A group of 1960's teens hang out together.

Jonathan Franzen’s Crossroads: Remember church youth group?

A group of 1960's teenagers hang out.
Are they as close knit and carefree as they seem?

Jonathan Franzen’s Crossroads novel is also possibly the greatest name for a church youth groups I’ve ever heard. This is a subculture this man knows about. How many of us were a part of one, at least briefly? I remember it as being just as weird as author Franzen describes it, for just as many reasons.

If nothing else, it was one way to get out of the house and with other kids that most people’s parents would allow.

In his latest book, Crossroads, Jonathan Franzen delves into this culture through his exploration of the family of a “youth pastor” as they move through one of these groups and beyond.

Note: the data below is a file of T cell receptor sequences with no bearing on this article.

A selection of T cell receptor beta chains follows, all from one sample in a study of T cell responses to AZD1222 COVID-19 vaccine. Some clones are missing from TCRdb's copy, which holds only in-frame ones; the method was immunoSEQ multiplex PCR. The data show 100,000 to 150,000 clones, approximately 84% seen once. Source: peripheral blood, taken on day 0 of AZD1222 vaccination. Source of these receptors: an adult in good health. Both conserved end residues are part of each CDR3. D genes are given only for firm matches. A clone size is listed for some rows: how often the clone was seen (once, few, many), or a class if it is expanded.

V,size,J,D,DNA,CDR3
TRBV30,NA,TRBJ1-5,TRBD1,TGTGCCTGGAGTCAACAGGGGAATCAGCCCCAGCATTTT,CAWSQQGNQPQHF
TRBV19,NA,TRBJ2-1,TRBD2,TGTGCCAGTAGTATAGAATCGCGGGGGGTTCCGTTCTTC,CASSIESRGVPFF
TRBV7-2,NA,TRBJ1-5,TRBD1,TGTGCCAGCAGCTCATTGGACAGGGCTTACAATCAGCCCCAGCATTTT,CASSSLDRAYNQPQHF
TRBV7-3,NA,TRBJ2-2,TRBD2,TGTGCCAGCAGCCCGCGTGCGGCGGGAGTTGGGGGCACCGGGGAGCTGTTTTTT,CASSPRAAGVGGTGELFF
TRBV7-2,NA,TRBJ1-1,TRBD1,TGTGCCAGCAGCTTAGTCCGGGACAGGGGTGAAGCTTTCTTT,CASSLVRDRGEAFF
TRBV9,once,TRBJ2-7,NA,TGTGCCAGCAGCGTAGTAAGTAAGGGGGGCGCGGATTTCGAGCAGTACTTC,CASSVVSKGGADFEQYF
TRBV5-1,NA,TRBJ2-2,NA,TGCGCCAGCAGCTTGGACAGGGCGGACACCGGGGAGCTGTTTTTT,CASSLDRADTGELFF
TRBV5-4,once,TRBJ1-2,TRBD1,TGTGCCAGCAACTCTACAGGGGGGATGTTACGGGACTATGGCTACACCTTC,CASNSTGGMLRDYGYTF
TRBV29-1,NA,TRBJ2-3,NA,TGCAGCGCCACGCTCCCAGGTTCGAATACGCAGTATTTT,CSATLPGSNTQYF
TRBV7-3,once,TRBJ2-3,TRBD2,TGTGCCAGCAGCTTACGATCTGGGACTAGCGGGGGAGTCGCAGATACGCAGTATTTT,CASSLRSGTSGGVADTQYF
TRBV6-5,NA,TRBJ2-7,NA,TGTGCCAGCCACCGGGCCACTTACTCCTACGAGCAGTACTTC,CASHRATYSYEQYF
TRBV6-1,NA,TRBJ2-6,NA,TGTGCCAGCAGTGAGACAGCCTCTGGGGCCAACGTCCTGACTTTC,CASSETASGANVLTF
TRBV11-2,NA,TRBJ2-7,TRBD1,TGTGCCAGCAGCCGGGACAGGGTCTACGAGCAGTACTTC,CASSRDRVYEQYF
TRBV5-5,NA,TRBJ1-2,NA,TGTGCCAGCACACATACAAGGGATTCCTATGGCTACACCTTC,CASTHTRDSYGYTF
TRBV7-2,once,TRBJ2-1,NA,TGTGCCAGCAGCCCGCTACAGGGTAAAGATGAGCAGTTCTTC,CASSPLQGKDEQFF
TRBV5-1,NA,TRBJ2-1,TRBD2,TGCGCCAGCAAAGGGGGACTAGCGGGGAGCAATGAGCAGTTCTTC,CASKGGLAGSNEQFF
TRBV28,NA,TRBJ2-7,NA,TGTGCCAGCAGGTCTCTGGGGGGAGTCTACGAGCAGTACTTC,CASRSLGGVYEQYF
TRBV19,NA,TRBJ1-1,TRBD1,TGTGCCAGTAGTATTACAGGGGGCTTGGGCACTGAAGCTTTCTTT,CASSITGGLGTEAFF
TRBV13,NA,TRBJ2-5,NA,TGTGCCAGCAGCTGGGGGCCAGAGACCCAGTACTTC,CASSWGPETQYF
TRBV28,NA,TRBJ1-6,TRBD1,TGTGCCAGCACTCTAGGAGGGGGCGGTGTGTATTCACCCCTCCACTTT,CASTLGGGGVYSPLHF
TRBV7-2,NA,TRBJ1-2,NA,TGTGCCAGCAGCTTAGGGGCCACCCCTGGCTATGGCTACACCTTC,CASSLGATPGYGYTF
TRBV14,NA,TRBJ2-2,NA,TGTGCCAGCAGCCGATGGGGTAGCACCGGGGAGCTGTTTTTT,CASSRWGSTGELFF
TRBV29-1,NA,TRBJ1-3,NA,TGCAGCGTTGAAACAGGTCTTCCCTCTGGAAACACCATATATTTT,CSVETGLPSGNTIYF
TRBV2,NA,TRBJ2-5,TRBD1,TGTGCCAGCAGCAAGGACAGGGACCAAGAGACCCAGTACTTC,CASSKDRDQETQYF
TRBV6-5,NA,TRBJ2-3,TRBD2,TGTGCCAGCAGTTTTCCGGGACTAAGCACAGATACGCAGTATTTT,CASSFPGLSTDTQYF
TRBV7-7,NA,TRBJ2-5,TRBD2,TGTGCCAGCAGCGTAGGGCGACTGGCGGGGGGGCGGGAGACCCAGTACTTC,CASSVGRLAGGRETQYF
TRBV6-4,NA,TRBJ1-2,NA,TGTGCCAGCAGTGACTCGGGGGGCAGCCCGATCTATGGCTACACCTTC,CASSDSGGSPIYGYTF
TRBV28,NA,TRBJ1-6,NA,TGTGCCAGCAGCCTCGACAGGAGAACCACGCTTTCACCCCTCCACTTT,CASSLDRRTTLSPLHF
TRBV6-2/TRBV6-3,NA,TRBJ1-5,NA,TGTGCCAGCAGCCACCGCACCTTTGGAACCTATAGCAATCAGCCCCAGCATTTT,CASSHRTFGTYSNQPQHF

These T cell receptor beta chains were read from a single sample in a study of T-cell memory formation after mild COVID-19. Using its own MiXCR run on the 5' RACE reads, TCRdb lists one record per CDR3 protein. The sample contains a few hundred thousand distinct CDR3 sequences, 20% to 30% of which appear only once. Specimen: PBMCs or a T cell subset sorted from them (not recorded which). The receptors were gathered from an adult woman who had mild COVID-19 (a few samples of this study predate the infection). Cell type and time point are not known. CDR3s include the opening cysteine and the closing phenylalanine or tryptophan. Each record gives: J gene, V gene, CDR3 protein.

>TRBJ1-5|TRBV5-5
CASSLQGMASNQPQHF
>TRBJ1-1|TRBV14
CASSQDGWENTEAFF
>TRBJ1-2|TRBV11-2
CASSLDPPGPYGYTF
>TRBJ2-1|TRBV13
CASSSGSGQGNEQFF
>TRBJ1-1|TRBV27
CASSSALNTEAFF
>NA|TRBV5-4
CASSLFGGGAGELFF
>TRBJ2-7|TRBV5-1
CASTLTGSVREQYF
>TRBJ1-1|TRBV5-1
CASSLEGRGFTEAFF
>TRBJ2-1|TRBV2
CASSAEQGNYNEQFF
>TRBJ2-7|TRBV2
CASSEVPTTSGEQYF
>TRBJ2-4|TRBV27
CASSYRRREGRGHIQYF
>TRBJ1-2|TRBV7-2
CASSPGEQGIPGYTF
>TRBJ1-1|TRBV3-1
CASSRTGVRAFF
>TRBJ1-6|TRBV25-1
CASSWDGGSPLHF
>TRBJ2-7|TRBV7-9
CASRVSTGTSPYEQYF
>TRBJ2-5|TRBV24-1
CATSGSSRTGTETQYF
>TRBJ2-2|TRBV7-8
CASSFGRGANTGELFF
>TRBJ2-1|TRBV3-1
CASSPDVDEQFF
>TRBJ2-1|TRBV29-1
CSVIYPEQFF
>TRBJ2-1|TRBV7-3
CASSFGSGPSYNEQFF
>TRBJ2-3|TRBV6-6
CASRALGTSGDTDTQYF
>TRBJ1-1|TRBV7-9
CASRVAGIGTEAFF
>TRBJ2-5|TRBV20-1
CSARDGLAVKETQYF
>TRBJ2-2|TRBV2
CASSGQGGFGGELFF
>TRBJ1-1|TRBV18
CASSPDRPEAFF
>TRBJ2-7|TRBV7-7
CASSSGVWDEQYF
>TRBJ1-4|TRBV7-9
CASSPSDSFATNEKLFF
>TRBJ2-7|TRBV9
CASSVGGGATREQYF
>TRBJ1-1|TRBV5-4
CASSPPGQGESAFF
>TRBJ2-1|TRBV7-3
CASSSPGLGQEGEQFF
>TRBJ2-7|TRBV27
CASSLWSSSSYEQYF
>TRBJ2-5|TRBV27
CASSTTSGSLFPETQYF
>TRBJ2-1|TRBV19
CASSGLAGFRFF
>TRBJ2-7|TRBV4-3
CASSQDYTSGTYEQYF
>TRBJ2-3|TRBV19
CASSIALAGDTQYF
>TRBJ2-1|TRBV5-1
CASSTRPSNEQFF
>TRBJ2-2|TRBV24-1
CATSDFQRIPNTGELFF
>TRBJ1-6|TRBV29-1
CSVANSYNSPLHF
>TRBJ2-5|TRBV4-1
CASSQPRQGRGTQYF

As is typical for Franzen’s novels, or at least the ones I have read (The Corrections and Freedom), he delves deeply into the characters of several family members. We start with the father, who is an “usurped youth pastor” (yup), his wife, often characterized as the spiritual brains behind the operation, and three of their four children who are teenagers.

Set in the early ‘70’s, the story also links the ends of the post-World War 2 and post-Vietnam eras in ways that don’t, I think, often get connected. It also addresses issues about mainstream culture (i.e. Caucasian) entitlement with regard to Native American and African American relationships that are a struggle for many of us.

For me, it was an engrossing read. It’s especially good if you enjoy character exploration.

At its core, Franzen’s Crossroads isn’t a story about church as it is a story about a search for meaning. Whether we care about religion or not many of us do struggle with that. How can you be a good person? Should you try? What’s really important: God, family, self? Money?

Can we do better? Should we try?

Cover Photo